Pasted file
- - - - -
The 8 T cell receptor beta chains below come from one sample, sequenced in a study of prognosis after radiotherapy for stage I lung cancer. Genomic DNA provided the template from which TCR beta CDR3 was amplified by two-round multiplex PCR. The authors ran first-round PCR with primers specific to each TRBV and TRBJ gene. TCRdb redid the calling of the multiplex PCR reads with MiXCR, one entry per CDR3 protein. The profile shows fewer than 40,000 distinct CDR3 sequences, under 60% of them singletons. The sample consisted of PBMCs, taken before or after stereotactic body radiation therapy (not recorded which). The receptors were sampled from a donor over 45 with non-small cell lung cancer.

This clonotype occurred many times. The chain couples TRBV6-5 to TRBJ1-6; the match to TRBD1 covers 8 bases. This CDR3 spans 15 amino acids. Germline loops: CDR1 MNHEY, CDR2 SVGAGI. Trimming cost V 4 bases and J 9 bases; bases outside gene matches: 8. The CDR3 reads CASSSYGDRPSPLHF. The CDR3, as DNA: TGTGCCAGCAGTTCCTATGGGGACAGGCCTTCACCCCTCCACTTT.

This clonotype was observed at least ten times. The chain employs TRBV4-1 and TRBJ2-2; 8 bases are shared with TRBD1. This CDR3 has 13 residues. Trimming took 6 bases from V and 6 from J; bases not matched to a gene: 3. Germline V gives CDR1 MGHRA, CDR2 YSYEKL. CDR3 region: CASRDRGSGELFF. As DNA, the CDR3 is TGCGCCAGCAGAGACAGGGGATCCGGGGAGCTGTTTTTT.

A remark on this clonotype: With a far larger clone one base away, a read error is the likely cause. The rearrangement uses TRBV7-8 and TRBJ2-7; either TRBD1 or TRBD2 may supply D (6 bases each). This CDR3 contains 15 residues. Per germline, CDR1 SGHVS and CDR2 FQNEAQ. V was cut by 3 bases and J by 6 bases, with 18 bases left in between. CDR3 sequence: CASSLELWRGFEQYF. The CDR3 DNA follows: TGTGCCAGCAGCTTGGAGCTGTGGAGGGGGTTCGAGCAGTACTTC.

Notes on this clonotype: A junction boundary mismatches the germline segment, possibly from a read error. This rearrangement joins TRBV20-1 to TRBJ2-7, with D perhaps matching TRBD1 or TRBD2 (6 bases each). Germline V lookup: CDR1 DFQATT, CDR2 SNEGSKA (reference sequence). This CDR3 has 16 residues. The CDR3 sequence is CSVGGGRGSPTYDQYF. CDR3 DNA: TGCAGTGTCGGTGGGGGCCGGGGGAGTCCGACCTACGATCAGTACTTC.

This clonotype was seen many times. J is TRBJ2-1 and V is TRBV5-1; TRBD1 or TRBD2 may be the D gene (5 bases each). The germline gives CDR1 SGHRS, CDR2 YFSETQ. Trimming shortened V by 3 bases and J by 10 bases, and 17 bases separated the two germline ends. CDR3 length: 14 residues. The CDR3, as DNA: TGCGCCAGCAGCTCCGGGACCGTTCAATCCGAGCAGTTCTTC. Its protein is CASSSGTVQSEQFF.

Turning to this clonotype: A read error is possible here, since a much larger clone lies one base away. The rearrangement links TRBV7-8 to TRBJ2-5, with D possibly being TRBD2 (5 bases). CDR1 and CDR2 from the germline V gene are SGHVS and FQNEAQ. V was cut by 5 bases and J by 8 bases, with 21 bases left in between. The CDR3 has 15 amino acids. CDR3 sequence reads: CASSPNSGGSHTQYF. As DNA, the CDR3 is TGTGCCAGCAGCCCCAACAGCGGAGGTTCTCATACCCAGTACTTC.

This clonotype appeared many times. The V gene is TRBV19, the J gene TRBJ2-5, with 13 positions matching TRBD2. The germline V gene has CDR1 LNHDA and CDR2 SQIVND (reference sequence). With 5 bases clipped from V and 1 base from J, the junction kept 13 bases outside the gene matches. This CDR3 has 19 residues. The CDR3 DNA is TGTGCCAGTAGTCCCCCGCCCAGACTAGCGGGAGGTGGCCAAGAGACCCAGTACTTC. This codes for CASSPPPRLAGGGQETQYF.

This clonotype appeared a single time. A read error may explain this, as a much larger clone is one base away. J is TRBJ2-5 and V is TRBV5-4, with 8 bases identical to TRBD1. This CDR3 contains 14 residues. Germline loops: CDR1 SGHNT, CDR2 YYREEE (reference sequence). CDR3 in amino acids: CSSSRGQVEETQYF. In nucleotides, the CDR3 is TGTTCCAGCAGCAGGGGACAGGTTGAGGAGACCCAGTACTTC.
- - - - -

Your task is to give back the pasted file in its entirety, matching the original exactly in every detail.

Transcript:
The 8 T cell receptor beta chains below come from one sample, sequenced in a study of prognosis after radiotherapy for stage I lung cancer. Genomic DNA provided the template from which TCR beta CDR3 was amplified by two-round multiplex PCR. The authors ran first-round PCR with primers specific to each TRBV and TRBJ gene. TCRdb redid the calling of the multiplex PCR reads with MiXCR, one entry per CDR3 protein. The profile shows fewer than 40,000 distinct CDR3 sequences, under 60% of them singletons. The sample consisted of PBMCs, taken before or after stereotactic body radiation therapy (not recorded which). The receptors were sampled from a donor over 45 with non-small cell lung cancer.

This clonotype occurred many times. The chain couples TRBV6-5 to TRBJ1-6; the match to TRBD1 covers 8 bases. This CDR3 spans 15 amino acids. Germline loops: CDR1 MNHEY, CDR2 SVGAGI. Trimming cost V 4 bases and J 9 bases; bases outside gene matches: 8. The CDR3 reads CASSSYGDRPSPLHF. The CDR3, as DNA: TGTGCCAGCAGTTCCTATGGGGACAGGCCTTCACCCCTCCACTTT.

This clonotype was observed at least ten times. The chain employs TRBV4-1 and TRBJ2-2; 8 bases are shared with TRBD1. This CDR3 has 13 residues. Trimming took 6 bases from V and 6 from J; bases not matched to a gene: 3. Germline V gives CDR1 MGHRA, CDR2 YSYEKL. CDR3 region: CASRDRGSGELFF. As DNA, the CDR3 is TGCGCCAGCAGAGACAGGGGATCCGGGGAGCTGTTTTTT.

A remark on this clonotype: With a far larger clone one base away, a read error is the likely cause. The rearrangement uses TRBV7-8 and TRBJ2-7; either TRBD1 or TRBD2 may supply D (6 bases each). This CDR3 contains 15 residues. Per germline, CDR1 SGHVS and CDR2 FQNEAQ. V was cut by 3 bases and J by 6 bases, with 18 bases left in between. CDR3 sequence: CASSLELWRGFEQYF. The CDR3 DNA follows: TGTGCCAGCAGCTTGGAGCTGTGGAGGGGGTTCGAGCAGTACTTC.

Notes on this clonotype: A junction boundary mismatches the germline segment, possibly from a read error. This rearrangement joins TRBV20-1 to TRBJ2-7, with D perhaps matching TRBD1 or TRBD2 (6 bases each). Germline V lookup: CDR1 DFQATT, CDR2 SNEGSKA (reference sequence). This CDR3 has 16 residues. The CDR3 sequence is CSVGGGRGSPTYDQYF. CDR3 DNA: TGCAGTGTCGGTGGGGGCCGGGGGAGTCCGACCTACGATCAGTACTTC.

This clonotype was seen many times. J is TRBJ2-1 and V is TRBV5-1; TRBD1 or TRBD2 may be the D gene (5 bases each). The germline gives CDR1 SGHRS, CDR2 YFSETQ. Trimming shortened V by 3 bases and J by 10 bases, and 17 bases separated the two germline ends. CDR3 length: 14 residues. The CDR3, as DNA: TGCGCCAGCAGCTCCGGGACCGTTCAATCCGAGCAGTTCTTC. Its protein is CASSSGTVQSEQFF.

Turning to this clonotype: A read error is possible here, since a much larger clone lies one base away. The rearrangement links TRBV7-8 to TRBJ2-5, with D possibly being TRBD2 (5 bases). CDR1 and CDR2 from the germline V gene are SGHVS and FQNEAQ. V was cut by 5 bases and J by 8 bases, with 21 bases left in between. The CDR3 has 15 amino acids. CDR3 sequence reads: CASSPNSGGSHTQYF. As DNA, the CDR3 is TGTGCCAGCAGCCCCAACAGCGGAGGTTCTCATACCCAGTACTTC.

This clonotype appeared many times. The V gene is TRBV19, the J gene TRBJ2-5, with 13 positions matching TRBD2. The germline V gene has CDR1 LNHDA and CDR2 SQIVND (reference sequence). With 5 bases clipped from V and 1 base from J, the junction kept 13 bases outside the gene matches. This CDR3 has 19 residues. The CDR3 DNA is TGTGCCAGTAGTCCCCCGCCCAGACTAGCGGGAGGTGGCCAAGAGACCCAGTACTTC. This codes for CASSPPPRLAGGGQETQYF.

This clonotype appeared a single time. A read error may explain this, as a much larger clone is one base away. J is TRBJ2-5 and V is TRBV5-4, with 8 bases identical to TRBD1. This CDR3 contains 14 residues. Germline loops: CDR1 SGHNT, CDR2 YYREEE (reference sequence). CDR3 in amino acids: CSSSRGQVEETQYF. In nucleotides, the CDR3 is TGTTCCAGCAGCAGGGGACAGGTTGAGGAGACCCAGTACTTC.